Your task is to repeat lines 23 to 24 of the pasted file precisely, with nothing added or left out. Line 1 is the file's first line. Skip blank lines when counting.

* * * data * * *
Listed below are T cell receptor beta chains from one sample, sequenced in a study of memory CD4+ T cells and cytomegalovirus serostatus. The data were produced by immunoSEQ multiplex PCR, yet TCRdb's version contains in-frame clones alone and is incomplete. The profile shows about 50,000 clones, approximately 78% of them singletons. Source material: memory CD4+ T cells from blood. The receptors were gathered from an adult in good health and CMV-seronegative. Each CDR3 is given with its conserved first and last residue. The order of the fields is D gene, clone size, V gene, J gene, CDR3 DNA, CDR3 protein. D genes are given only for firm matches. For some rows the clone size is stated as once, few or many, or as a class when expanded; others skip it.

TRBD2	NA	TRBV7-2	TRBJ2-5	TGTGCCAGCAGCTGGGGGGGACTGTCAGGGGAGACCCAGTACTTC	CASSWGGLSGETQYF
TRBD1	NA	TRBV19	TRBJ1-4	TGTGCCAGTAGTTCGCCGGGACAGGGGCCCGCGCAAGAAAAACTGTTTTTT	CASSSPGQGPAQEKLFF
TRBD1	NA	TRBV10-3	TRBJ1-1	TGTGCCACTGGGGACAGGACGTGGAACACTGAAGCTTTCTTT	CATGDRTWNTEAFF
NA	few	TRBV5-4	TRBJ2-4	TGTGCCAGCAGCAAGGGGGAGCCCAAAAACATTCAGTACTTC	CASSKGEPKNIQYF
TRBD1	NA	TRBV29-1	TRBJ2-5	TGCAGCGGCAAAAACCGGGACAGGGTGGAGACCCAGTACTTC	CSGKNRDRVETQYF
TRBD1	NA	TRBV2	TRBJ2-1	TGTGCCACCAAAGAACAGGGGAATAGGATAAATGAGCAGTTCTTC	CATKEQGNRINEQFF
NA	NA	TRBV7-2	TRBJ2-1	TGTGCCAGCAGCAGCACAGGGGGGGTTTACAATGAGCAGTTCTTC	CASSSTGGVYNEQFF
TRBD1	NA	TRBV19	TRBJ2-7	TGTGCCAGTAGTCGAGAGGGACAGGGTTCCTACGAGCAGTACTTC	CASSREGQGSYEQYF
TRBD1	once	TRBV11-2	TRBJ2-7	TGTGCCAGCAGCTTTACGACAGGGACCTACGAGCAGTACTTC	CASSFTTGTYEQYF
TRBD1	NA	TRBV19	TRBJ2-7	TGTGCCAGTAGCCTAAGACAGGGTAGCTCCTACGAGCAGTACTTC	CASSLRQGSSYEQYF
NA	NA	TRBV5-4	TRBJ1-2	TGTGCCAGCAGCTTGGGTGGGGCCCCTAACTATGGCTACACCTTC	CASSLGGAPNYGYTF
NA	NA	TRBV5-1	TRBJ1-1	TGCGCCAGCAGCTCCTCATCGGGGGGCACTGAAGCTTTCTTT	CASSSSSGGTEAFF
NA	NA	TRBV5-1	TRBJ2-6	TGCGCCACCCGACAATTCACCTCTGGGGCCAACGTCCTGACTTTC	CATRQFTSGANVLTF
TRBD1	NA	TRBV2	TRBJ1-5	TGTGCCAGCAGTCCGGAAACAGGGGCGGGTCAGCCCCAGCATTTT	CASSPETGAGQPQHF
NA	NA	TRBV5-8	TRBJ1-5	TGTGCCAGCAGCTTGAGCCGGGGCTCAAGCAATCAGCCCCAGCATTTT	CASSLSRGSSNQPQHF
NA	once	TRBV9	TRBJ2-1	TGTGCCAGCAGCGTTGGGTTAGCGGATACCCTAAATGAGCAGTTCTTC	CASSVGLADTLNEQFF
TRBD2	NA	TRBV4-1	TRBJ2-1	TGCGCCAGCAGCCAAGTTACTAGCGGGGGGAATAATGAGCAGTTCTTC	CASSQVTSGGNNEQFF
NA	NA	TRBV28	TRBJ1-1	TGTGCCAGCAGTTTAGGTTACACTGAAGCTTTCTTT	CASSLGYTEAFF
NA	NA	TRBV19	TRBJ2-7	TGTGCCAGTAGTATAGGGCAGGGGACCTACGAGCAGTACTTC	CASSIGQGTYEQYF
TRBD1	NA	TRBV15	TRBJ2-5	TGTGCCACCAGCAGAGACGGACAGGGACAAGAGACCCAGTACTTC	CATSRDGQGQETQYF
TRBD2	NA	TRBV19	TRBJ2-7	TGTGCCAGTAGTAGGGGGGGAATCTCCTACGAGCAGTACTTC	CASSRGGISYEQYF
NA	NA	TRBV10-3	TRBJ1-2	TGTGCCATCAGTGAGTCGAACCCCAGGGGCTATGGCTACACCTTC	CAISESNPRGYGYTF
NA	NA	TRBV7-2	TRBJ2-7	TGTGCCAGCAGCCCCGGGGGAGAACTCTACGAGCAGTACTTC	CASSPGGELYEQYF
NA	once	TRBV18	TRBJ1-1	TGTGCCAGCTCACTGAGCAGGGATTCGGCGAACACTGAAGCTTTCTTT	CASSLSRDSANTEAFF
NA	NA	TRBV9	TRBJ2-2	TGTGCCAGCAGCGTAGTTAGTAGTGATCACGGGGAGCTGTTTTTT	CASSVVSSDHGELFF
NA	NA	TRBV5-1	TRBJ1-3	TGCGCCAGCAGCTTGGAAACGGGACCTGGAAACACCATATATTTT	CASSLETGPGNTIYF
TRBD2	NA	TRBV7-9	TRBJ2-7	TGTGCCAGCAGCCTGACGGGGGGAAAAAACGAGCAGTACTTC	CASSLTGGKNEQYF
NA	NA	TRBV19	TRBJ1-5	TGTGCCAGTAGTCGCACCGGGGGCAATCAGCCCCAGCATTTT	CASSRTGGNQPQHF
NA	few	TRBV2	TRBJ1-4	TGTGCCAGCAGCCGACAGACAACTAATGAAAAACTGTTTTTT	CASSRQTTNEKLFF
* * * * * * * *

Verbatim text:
NA	NA	TRBV10-3	TRBJ1-2	TGTGCCATCAGTGAGTCGAACCCCAGGGGCTATGGCTACACCTTC	CAISESNPRGYGYTF
NA	NA	TRBV7-2	TRBJ2-7	TGTGCCAGCAGCCCCGGGGGAGAACTCTACGAGCAGTACTTC	CASSPGGELYEQYF